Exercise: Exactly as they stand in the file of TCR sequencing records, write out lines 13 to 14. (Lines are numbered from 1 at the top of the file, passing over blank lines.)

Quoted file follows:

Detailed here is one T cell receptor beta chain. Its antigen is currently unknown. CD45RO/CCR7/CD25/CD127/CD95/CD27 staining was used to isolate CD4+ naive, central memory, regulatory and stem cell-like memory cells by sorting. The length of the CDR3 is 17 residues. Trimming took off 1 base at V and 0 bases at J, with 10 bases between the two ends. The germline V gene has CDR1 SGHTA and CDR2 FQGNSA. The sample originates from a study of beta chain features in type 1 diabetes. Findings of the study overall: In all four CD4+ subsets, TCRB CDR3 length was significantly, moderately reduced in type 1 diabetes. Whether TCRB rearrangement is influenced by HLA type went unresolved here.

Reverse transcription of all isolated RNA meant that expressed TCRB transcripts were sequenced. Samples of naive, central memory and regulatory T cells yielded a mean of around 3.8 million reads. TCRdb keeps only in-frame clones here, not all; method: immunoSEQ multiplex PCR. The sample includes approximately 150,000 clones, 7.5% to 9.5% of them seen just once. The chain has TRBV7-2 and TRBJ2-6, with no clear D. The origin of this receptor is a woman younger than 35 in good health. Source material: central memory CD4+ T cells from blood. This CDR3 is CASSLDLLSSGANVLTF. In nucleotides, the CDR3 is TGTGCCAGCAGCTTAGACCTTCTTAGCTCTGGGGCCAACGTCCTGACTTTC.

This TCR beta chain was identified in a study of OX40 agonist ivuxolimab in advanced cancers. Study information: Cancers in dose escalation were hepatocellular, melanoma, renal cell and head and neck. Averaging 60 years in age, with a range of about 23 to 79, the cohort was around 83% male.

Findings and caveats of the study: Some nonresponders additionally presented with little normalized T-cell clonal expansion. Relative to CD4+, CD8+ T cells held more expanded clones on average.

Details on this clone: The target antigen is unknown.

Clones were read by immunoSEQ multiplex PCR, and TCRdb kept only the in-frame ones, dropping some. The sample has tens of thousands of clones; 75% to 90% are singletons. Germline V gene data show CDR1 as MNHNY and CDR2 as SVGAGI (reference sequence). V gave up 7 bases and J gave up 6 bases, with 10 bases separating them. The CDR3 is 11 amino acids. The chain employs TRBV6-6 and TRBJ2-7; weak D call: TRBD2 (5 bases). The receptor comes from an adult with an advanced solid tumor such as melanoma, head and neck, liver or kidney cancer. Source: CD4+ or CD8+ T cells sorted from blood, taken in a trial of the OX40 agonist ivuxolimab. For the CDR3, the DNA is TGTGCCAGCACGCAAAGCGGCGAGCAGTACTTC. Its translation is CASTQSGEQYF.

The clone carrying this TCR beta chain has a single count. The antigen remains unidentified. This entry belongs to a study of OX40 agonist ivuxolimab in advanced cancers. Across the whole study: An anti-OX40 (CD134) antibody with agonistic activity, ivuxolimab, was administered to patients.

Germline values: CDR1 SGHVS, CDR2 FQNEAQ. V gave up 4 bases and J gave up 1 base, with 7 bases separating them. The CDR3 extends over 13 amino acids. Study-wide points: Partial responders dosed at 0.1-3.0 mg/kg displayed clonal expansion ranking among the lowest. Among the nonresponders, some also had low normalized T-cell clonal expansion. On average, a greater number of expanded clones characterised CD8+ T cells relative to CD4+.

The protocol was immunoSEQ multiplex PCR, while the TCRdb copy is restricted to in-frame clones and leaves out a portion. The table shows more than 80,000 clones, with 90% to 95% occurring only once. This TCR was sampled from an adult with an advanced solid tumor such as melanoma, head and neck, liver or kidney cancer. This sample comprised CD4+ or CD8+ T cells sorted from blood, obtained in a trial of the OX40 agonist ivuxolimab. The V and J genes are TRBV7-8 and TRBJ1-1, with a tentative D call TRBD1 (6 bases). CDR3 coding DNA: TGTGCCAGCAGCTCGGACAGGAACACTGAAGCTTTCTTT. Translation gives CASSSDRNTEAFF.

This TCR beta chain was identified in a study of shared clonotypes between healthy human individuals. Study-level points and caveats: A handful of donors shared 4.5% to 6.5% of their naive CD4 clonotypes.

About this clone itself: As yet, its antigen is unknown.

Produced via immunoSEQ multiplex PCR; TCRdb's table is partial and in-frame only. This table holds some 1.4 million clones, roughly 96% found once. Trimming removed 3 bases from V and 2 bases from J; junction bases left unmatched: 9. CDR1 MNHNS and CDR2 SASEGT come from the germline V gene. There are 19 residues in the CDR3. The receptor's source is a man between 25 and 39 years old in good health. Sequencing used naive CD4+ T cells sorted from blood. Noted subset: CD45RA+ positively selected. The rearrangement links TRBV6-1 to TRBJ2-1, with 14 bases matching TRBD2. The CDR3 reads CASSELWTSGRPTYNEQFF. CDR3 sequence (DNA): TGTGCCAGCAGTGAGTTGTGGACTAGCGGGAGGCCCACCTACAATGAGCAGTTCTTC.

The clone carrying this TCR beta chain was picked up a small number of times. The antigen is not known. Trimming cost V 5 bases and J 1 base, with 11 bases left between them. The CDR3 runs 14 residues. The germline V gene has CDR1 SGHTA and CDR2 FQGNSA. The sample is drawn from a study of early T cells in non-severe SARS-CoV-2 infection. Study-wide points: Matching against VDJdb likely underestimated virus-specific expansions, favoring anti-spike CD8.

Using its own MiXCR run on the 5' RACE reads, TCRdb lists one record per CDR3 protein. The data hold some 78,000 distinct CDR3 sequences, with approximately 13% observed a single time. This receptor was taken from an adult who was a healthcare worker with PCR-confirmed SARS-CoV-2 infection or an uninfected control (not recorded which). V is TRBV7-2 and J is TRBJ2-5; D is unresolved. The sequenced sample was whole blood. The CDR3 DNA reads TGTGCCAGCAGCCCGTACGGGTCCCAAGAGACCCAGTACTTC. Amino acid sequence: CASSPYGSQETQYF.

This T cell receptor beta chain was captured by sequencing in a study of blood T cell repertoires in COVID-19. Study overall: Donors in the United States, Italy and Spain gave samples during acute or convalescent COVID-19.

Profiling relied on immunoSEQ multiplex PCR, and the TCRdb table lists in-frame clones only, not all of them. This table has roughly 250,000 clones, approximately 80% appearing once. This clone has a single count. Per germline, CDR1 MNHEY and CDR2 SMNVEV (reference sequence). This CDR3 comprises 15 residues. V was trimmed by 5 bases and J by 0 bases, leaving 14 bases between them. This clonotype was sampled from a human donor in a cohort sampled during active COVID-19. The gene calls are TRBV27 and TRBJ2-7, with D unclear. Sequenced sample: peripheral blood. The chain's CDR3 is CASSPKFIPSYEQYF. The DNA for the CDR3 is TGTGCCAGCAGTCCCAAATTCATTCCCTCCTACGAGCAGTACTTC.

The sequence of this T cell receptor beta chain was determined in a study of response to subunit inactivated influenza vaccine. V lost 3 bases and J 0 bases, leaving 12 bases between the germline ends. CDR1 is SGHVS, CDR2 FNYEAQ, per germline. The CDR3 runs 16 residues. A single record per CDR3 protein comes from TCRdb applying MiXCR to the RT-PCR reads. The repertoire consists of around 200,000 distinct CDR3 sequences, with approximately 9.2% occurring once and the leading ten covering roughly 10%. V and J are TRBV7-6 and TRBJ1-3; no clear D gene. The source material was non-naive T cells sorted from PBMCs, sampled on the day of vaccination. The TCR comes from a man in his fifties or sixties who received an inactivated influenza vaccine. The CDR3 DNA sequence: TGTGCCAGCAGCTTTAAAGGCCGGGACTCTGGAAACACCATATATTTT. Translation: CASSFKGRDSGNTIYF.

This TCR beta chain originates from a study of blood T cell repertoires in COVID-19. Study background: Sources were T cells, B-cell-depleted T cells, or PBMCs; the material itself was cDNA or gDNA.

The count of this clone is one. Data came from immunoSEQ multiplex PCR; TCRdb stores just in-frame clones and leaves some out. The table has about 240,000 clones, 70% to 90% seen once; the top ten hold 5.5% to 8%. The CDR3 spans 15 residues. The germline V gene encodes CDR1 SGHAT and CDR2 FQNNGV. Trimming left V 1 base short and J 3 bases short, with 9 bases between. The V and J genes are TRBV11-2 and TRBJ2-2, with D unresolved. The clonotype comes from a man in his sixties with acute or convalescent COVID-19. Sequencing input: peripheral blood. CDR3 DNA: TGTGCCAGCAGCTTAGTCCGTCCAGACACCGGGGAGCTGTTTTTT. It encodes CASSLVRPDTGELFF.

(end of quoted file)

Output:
The clone carrying this TCR beta chain was picked up a small number of times. The antigen is not known. Trimming cost V 5 bases and J 1 base, with 11 bases left between them. The CDR3 runs 14 residues. The germline V gene has CDR1 SGHTA and CDR2 FQGNSA. The sample is drawn from a study of early T cells in non-severe SARS-CoV-2 infection. Study-wide points: Matching against VDJdb likely underestimated virus-specific expansions, favoring anti-spike CD8.

Using its own MiXCR run on the 5' RACE reads, TCRdb lists one record per CDR3 protein. The data hold some 78,000 distinct CDR3 sequences, with approximately 13% observed a single time. This receptor was taken from an adult who was a healthcare worker with PCR-confirmed SARS-CoV-2 infection or an uninfected control (not recorded which). V is TRBV7-2 and J is TRBJ2-5; D is unresolved. The sequenced sample was whole blood. The CDR3 DNA reads TGTGCCAGCAGCCCGTACGGGTCCCAAGAGACCCAGTACTTC. Amino acid sequence: CASSPYGSQETQYF.